Ideas from the Implementation Team

1. Create more visualization discovery tools like maps, timelines, and term clouds.

2. Increase the dynamic content to liven up the page and keep it from feeling stale.

3. Fashion interface elements that cycle through content, hide/show elements, and load new content without loading a new page.

4. The portal page should provide more previews of what’s in the collections to give users a better visual taste of what’s interesting.

5. Feature timely, relevant posts from our blog(s) and better integrate what we and others are saying about our collections using social media tools.

Inspiring Examples

Below are a few example websites that demonstrate thoughtful and innovative solutions to many of our requirements (see the whole set here):

<a href=”https://dukedigitalcollections.notableapp.com/website-feedback/27521/Smithsonian-Collections-Search-Center” mce_href=”https://dukedigitalcollections.notableapp.com/website-feedback/27521/Smithsonian-Collections-Search-Center”>View this feedback (Smithsonian Collections Search Center) on Notable</a> <a href=”https://dukedigitalcollections.notableapp.com/website-feedback/28424/BYU-Digital-Collections” mce_href=”https://dukedigitalcollections.notableapp.com/website-feedback/28424/BYU-Digital-Collections”>View this feedback (BYU Digital Collections) on Notable</a>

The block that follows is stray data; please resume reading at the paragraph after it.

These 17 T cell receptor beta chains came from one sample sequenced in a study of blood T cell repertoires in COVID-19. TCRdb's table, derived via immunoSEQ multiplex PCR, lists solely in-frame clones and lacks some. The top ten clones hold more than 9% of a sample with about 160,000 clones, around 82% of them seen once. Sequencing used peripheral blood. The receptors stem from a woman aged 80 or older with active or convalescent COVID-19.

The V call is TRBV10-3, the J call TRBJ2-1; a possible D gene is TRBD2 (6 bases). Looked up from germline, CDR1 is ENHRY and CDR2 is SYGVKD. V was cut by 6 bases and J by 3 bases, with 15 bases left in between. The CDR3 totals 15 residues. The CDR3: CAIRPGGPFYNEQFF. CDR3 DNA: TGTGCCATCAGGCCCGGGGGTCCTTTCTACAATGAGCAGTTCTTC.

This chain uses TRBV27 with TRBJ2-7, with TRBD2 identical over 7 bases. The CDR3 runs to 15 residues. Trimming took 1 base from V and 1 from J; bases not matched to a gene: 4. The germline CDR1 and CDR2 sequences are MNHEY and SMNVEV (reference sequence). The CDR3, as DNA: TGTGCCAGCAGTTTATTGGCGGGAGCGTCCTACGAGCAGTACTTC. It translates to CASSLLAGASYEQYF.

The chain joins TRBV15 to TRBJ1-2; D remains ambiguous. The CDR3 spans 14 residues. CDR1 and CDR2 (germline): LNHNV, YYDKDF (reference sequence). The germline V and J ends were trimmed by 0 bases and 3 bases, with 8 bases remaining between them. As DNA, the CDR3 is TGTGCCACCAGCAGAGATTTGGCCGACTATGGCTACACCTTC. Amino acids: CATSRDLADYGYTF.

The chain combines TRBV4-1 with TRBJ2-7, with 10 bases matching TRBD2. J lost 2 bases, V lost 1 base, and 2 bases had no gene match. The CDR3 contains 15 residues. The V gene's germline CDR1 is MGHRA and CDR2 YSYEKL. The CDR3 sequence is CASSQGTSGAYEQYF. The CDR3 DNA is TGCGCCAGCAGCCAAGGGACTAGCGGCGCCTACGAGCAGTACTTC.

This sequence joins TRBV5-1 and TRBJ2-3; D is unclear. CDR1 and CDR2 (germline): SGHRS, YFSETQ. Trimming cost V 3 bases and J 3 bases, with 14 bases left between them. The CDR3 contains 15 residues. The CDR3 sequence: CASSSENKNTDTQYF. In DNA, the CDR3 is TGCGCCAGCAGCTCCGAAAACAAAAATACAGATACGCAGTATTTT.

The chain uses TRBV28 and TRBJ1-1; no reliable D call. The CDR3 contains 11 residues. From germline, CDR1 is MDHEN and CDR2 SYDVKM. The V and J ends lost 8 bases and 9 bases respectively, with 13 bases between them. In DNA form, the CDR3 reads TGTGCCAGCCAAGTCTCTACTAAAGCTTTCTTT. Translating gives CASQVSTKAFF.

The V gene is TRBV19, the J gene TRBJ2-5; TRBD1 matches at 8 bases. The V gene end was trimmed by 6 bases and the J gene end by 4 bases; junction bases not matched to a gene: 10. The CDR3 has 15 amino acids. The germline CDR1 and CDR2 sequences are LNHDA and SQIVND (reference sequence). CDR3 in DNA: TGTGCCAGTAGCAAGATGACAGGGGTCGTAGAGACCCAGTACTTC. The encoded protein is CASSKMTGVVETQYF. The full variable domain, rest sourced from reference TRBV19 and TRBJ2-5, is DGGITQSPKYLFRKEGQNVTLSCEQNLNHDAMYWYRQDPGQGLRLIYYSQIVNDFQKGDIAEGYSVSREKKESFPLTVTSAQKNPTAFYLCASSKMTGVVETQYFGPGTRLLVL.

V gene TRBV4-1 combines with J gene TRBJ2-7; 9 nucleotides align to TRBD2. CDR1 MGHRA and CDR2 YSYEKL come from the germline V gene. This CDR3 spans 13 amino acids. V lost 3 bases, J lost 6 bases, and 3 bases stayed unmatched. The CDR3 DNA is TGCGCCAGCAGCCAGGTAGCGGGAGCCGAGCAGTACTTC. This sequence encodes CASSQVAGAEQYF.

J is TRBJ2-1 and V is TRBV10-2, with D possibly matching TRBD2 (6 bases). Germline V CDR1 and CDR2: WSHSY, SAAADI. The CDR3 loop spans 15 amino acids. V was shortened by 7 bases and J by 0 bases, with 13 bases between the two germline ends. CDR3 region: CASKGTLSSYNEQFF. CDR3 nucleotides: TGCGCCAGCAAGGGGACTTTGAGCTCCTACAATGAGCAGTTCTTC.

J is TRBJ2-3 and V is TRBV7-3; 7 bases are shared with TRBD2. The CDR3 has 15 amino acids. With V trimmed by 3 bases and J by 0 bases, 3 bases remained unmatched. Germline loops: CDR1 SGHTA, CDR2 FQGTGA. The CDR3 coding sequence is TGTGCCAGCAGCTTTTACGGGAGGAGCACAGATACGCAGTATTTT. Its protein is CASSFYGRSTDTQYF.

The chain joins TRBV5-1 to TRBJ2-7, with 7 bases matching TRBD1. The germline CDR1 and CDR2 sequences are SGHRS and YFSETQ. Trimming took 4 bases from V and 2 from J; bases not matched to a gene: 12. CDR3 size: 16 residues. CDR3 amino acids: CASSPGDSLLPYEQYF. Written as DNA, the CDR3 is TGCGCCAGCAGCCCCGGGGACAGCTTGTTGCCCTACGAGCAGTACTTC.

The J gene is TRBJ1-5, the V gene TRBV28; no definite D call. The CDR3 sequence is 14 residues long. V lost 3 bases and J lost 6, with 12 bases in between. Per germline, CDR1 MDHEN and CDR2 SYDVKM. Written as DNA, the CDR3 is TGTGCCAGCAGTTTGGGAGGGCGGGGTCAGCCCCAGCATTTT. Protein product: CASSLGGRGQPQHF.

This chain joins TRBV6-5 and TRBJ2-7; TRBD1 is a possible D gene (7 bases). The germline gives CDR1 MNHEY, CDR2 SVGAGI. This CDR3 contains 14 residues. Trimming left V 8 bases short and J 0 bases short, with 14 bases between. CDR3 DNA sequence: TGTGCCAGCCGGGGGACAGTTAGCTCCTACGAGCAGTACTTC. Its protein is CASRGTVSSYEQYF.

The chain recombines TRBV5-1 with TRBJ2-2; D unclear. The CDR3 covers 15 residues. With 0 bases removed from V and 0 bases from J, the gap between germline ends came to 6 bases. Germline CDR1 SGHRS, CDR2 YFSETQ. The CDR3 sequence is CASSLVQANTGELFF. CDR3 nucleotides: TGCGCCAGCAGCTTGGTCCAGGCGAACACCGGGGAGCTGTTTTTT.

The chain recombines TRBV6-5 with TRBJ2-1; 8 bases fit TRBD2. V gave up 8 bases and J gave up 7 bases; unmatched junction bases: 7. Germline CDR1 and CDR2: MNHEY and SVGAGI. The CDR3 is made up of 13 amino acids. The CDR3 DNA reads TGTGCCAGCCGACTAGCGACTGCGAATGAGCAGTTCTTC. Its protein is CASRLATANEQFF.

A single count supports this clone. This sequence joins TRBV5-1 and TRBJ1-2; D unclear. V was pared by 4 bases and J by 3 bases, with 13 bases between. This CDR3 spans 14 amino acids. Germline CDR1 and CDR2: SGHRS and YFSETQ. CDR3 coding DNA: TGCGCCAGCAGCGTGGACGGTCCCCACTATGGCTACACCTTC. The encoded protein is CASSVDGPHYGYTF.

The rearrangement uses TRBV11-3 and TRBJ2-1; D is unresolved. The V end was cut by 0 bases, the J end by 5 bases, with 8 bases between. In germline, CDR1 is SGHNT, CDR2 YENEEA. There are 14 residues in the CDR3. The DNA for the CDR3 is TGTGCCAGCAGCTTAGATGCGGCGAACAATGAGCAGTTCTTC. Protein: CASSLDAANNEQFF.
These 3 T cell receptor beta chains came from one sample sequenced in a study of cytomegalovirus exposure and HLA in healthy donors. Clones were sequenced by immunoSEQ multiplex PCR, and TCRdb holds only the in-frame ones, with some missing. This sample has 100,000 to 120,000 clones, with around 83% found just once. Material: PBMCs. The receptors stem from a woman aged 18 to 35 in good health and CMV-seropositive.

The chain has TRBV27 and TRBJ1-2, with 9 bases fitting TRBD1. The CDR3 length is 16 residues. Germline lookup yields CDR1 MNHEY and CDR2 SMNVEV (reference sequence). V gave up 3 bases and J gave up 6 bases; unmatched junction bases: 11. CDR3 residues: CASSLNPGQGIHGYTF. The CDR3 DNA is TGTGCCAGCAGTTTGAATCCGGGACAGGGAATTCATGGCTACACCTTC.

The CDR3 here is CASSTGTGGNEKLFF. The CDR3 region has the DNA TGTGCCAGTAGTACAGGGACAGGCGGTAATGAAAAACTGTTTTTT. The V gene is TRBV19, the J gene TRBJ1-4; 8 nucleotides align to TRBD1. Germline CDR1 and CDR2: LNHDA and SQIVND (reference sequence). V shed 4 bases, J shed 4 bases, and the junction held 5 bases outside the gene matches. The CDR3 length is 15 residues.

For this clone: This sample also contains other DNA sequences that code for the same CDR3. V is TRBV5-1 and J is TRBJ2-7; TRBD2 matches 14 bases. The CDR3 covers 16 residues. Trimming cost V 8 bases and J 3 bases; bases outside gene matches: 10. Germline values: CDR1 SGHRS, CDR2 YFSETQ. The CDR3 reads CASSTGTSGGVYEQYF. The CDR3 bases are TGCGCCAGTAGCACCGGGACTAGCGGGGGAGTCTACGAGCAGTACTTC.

<a href=”https://dukedigitalcollections.notableapp.com/website-feedback/28501/ECU-Digital-Collections” mce_href=”https://dukedigitalcollections.notableapp.com/website-feedback/28501/ECU-Digital-Collections”>View this feedback (ECU Digital Collections) on Notable</a>

6 thoughts on “Portal Page: Prototypes, Analysis & Inspiration”

  1. These posts have been really great. It’s very interesting to see the process unfold when you are completely removed from it and objective!

    I like B and E because they put the most information above the fold (with B being slightly better at that). Our inspiration for Digital Collections home was to provide multiple ways of browsing right away. We lose some visual impact that way, but so be it.